Bioinformatics: The Key to a Precision Medicine Future


In October 2016, international experts in biomedicine convened to launch the Human Cell Atlas, an effort to “chart the types and properties of all human cells, across all tissues and organs, to build a reference map of the healthy body”. According to the collaborators, such a map would lay the groundwork for understanding not only healthy human development, but also the perturbations that cause disease, and pave the way for novel diagnostics and treatments for subpopulations and individuals.

In an article supporting the initiative, Creating a Census of Human Cells, systems biologist Aviv Regev of the Broad Institute states that “sampling algorithms and Big Data computational techniques that enable creation of an overall cell census” will be integral to the success of the project. In other words, bioinformatics technologies are key.

A similar theme emerged a couple of years ago, with the launch of the US National Institutes of Health’s Precision Medicine Initiative, which aims to “leverage advances in genomics, emerging methods for managing and analyzing large data sets while protecting privacy, and health information technology to accelerate biomedical discoveries.”

Pharma has invested heavily in data-producing technologies such as next-generation and single cell sequencing, but has been slower to make big investments in the data management and data analytics technologies that can make sense of all that input.

Yet where those investments have been made, progress is being made, as well. Consider recent advances in:

Understanding rare diseases.
An estimated 350 million people worldwide suffer from one of 7,000 rare diseases. Currently, there is no approved drug treatment for 95 percent of these diseases – but bioinformatics tools are changing that picture.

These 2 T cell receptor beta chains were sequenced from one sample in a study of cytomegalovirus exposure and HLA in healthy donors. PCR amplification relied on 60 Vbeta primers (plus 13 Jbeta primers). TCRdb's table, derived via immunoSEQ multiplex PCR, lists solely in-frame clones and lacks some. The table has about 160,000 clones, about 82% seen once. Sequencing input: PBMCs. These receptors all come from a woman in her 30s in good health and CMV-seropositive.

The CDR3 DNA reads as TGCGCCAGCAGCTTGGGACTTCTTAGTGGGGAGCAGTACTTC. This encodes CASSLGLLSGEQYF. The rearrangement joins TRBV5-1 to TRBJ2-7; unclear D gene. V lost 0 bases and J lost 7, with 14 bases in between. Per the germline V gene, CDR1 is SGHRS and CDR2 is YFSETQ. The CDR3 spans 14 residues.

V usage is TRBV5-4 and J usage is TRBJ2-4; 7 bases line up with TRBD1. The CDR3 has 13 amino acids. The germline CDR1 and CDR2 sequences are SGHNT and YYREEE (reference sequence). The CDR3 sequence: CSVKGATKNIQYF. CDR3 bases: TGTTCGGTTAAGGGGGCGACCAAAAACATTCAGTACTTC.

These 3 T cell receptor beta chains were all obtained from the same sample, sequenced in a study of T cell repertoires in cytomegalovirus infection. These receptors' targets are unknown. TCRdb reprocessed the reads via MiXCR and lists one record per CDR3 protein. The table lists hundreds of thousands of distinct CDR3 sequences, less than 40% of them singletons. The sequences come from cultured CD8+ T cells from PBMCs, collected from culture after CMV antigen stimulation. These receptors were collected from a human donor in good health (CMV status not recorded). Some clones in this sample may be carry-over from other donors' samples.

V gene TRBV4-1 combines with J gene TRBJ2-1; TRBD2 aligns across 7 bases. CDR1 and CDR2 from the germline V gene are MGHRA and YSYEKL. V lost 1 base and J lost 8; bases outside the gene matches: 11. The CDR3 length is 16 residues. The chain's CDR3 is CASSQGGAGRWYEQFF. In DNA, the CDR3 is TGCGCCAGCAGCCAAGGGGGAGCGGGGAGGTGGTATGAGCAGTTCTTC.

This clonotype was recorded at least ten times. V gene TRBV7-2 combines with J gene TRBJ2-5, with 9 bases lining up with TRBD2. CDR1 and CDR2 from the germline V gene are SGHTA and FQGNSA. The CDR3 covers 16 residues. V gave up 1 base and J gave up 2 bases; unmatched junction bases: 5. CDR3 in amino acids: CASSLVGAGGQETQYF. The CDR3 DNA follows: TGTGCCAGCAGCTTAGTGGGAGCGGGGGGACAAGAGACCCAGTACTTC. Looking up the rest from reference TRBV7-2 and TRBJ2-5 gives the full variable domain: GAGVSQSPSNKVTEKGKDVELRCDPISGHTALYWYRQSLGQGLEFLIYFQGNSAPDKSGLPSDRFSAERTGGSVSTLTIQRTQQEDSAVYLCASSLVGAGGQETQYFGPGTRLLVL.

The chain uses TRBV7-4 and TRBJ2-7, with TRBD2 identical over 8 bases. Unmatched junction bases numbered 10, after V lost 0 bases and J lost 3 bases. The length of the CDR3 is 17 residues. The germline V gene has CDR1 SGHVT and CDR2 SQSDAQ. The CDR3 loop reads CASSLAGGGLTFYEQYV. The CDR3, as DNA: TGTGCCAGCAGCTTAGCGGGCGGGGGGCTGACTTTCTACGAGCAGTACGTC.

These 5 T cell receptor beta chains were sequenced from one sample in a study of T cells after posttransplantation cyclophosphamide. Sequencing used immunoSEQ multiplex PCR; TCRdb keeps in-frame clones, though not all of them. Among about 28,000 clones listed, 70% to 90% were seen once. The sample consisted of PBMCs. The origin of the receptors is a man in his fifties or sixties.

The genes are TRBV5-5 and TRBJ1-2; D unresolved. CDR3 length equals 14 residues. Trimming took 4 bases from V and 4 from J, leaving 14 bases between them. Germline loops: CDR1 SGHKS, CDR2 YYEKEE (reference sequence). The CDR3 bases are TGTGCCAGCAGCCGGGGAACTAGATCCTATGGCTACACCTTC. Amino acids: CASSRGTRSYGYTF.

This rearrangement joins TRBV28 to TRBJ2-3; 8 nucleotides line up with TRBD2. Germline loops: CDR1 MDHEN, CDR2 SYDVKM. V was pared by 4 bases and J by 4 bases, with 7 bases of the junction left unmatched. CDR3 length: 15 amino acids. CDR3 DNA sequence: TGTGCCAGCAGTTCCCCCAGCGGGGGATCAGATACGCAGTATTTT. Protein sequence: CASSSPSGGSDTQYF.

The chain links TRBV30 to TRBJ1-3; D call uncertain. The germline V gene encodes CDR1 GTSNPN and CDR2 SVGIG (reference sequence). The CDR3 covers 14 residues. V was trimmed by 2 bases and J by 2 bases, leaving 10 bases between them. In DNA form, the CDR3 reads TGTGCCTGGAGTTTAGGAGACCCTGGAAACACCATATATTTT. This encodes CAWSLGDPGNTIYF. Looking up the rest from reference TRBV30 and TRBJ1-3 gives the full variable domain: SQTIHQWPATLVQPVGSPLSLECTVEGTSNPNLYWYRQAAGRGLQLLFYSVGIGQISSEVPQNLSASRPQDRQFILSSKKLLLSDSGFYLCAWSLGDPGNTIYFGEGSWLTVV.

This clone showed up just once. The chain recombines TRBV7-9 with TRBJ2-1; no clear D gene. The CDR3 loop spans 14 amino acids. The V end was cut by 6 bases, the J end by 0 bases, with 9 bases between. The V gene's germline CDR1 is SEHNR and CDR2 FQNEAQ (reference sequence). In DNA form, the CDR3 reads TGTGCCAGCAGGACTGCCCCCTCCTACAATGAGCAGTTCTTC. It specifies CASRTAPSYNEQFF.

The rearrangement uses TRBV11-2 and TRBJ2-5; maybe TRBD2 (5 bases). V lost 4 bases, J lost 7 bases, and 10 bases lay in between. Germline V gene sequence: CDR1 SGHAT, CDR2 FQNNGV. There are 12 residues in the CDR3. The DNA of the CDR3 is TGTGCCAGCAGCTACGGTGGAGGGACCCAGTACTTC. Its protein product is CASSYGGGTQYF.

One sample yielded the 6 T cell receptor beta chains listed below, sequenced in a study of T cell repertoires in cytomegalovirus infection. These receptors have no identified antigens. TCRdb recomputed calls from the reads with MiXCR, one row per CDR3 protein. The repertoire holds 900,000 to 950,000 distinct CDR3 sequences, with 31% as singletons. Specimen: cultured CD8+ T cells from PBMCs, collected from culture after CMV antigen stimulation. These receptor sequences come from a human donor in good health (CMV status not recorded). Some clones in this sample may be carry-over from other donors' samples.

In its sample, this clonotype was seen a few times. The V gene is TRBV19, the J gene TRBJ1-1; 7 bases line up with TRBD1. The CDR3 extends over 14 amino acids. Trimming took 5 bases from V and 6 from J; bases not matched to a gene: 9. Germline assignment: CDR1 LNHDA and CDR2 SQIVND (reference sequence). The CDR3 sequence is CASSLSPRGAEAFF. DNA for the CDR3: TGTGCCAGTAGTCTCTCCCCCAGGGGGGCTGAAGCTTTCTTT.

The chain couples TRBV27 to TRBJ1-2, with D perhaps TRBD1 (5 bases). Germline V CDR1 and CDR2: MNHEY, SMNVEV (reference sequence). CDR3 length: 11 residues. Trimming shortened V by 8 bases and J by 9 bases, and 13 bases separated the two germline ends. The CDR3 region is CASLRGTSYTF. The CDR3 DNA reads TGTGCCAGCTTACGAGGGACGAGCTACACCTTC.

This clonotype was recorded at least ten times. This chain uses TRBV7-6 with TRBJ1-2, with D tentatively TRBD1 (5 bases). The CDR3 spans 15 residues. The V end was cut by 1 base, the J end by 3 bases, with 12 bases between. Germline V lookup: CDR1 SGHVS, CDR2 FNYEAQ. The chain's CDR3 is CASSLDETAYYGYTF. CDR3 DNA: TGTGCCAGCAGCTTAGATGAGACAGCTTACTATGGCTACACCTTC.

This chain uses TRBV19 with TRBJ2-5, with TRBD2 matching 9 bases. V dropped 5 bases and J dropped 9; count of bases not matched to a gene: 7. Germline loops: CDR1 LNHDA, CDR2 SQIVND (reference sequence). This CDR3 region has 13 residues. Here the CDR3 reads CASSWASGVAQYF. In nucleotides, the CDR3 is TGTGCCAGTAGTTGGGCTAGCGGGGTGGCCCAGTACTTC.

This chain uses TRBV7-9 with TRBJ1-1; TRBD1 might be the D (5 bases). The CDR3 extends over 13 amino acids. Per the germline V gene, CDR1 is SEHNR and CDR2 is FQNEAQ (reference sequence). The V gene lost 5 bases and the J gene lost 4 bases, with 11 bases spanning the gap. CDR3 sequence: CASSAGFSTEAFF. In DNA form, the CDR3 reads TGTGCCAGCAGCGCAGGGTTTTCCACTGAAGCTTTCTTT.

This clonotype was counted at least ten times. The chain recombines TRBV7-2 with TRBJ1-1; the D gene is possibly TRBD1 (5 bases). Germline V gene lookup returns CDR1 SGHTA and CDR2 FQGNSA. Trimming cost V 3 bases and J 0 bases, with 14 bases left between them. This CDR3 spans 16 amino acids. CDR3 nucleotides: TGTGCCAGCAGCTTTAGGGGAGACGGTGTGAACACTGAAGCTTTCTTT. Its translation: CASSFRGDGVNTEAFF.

Drug repurposing is a relatively fast and safe way to identify drugs that have already met pharmacovigilance and regulatory requirements, and are therefore poised for approval for a new indication for a rare disease. Bioinformatics tools give research and development professionals the ability to rapidly mine data from the literature, regulatory documents, clinical trials and other patient-centric information to more quickly target an existing drug to a specific rare disease population, and also to identify other promising repurposing candidates.

For example, the UK nonprofit Findacure aims to save the National Health Service money by identifying potentially repurposable off-patent drugs to treat rare diseases. Elsevier is donating bioinformatics tools and expertise to help in the nonprofit’s first proof-of-concept effort – the development of an evidence base to support the launch of a clinical trial that will test the efficacy of the immunosuppressant sirolimus for children with congenital hyperinsulinism.

On a larger scale, dozens of institutions are partnering with RD-Connect, a global effort to share, standardize and analyze data from biobanks and registries to facilitate the discovery of diagnostic tools and therapies for rare diseases. The initiative also intends to develop bioinformatics tools to facilitate data sharing and analysis, as well as cohort selection for clinical trials.

Accelerating immunotherapy development.
Developing targeted, personalized immunotherapies demands a cellular-level understanding of specific immune cells. However, identifying all the relevant data in the scientific literature is difficult because different laboratories may use different nomenclature when referring to the same proteins and processes.